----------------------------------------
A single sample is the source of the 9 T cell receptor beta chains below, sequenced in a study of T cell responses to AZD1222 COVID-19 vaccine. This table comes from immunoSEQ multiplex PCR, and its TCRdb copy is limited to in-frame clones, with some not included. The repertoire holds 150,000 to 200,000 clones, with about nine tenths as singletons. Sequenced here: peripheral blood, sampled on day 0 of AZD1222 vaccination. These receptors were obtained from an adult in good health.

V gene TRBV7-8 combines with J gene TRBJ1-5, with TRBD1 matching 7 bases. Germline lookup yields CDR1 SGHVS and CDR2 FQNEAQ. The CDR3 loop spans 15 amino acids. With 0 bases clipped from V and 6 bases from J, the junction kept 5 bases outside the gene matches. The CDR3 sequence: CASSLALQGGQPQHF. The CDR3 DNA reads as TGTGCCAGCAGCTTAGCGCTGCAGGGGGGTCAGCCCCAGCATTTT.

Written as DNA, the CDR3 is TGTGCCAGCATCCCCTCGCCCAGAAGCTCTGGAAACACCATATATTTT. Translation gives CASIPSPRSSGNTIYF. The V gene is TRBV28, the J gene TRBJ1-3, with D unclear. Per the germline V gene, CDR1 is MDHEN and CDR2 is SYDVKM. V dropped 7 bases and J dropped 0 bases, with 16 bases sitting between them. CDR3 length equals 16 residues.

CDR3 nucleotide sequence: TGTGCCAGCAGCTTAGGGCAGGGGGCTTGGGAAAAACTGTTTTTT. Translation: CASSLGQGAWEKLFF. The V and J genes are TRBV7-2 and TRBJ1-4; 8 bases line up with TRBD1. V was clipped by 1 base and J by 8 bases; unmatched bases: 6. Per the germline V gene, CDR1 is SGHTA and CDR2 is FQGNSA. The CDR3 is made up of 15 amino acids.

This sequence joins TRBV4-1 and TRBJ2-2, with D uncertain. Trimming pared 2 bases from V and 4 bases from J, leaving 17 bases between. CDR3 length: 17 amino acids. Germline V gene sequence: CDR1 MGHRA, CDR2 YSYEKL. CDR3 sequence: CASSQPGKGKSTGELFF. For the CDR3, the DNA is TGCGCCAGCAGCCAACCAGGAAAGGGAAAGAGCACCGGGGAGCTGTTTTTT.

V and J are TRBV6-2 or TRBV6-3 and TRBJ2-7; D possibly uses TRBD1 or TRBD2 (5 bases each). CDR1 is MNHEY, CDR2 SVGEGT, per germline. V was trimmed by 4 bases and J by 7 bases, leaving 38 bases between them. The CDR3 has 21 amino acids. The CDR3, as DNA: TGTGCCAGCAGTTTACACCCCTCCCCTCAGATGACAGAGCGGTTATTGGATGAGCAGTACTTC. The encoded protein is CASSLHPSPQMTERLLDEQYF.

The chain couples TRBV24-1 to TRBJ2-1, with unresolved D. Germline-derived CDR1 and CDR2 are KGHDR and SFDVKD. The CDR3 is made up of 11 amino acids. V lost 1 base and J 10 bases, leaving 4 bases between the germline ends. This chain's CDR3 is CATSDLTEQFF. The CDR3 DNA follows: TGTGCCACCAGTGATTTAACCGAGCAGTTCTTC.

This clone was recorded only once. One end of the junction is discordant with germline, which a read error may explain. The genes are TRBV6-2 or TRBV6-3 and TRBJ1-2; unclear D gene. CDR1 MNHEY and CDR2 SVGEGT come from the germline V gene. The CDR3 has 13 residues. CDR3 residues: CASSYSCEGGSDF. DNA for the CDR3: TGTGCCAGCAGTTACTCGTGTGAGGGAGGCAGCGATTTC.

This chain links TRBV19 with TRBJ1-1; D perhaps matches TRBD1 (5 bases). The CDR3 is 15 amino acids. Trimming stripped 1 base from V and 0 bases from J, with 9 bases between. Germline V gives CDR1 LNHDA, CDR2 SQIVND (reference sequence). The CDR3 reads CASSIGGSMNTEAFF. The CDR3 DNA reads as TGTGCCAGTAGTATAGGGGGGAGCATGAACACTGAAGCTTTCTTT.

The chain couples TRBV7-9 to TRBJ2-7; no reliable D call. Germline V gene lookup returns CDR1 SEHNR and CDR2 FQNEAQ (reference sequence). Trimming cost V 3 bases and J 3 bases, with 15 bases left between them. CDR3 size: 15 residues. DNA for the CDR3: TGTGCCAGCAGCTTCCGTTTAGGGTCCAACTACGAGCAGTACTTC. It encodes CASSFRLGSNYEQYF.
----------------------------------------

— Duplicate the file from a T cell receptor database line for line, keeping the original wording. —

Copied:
A single sample is the source of the 9 T cell receptor beta chains below, sequenced in a study of T cell responses to AZD1222 COVID-19 vaccine. This table comes from immunoSEQ multiplex PCR, and its TCRdb copy is limited to in-frame clones, with some not included. The repertoire holds 150,000 to 200,000 clones, with about nine tenths as singletons. Sequenced here: peripheral blood, sampled on day 0 of AZD1222 vaccination. These receptors were obtained from an adult in good health.

V gene TRBV7-8 combines with J gene TRBJ1-5, with TRBD1 matching 7 bases. Germline lookup yields CDR1 SGHVS and CDR2 FQNEAQ. The CDR3 loop spans 15 amino acids. With 0 bases clipped from V and 6 bases from J, the junction kept 5 bases outside the gene matches. The CDR3 sequence: CASSLALQGGQPQHF. The CDR3 DNA reads as TGTGCCAGCAGCTTAGCGCTGCAGGGGGGTCAGCCCCAGCATTTT.

Written as DNA, the CDR3 is TGTGCCAGCATCCCCTCGCCCAGAAGCTCTGGAAACACCATATATTTT. Translation gives CASIPSPRSSGNTIYF. The V gene is TRBV28, the J gene TRBJ1-3, with D unclear. Per the germline V gene, CDR1 is MDHEN and CDR2 is SYDVKM. V dropped 7 bases and J dropped 0 bases, with 16 bases sitting between them. CDR3 length equals 16 residues.

CDR3 nucleotide sequence: TGTGCCAGCAGCTTAGGGCAGGGGGCTTGGGAAAAACTGTTTTTT. Translation: CASSLGQGAWEKLFF. The V and J genes are TRBV7-2 and TRBJ1-4; 8 bases line up with TRBD1. V was clipped by 1 base and J by 8 bases; unmatched bases: 6. Per the germline V gene, CDR1 is SGHTA and CDR2 is FQGNSA. The CDR3 is made up of 15 amino acids.

This sequence joins TRBV4-1 and TRBJ2-2, with D uncertain. Trimming pared 2 bases from V and 4 bases from J, leaving 17 bases between. CDR3 length: 17 amino acids. Germline V gene sequence: CDR1 MGHRA, CDR2 YSYEKL. CDR3 sequence: CASSQPGKGKSTGELFF. For the CDR3, the DNA is TGCGCCAGCAGCCAACCAGGAAAGGGAAAGAGCACCGGGGAGCTGTTTTTT.

V and J are TRBV6-2 or TRBV6-3 and TRBJ2-7; D possibly uses TRBD1 or TRBD2 (5 bases each). CDR1 is MNHEY, CDR2 SVGEGT, per germline. V was trimmed by 4 bases and J by 7 bases, leaving 38 bases between them. The CDR3 has 21 amino acids. The CDR3, as DNA: TGTGCCAGCAGTTTACACCCCTCCCCTCAGATGACAGAGCGGTTATTGGATGAGCAGTACTTC. The encoded protein is CASSLHPSPQMTERLLDEQYF.

The chain couples TRBV24-1 to TRBJ2-1, with unresolved D. Germline-derived CDR1 and CDR2 are KGHDR and SFDVKD. The CDR3 is made up of 11 amino acids. V lost 1 base and J 10 bases, leaving 4 bases between the germline ends. This chain's CDR3 is CATSDLTEQFF. The CDR3 DNA follows: TGTGCCACCAGTGATTTAACCGAGCAGTTCTTC.

This clone was recorded only once. One end of the junction is discordant with germline, which a read error may explain. The genes are TRBV6-2 or TRBV6-3 and TRBJ1-2; unclear D gene. CDR1 MNHEY and CDR2 SVGEGT come from the germline V gene. The CDR3 has 13 residues. CDR3 residues: CASSYSCEGGSDF. DNA for the CDR3: TGTGCCAGCAGTTACTCGTGTGAGGGAGGCAGCGATTTC.

This chain links TRBV19 with TRBJ1-1; D perhaps matches TRBD1 (5 bases). The CDR3 is 15 amino acids. Trimming stripped 1 base from V and 0 bases from J, with 9 bases between. Germline V gives CDR1 LNHDA, CDR2 SQIVND (reference sequence). The CDR3 reads CASSIGGSMNTEAFF. The CDR3 DNA reads as TGTGCCAGTAGTATAGGGGGGAGCATGAACACTGAAGCTTTCTTT.

The chain couples TRBV7-9 to TRBJ2-7; no reliable D call. Germline V gene lookup returns CDR1 SEHNR and CDR2 FQNEAQ (reference sequence). Trimming cost V 3 bases and J 3 bases, with 15 bases left between them. CDR3 size: 15 residues. DNA for the CDR3: TGTGCCAGCAGCTTCCGTTTAGGGTCCAACTACGAGCAGTACTTC. It encodes CASSFRLGSNYEQYF.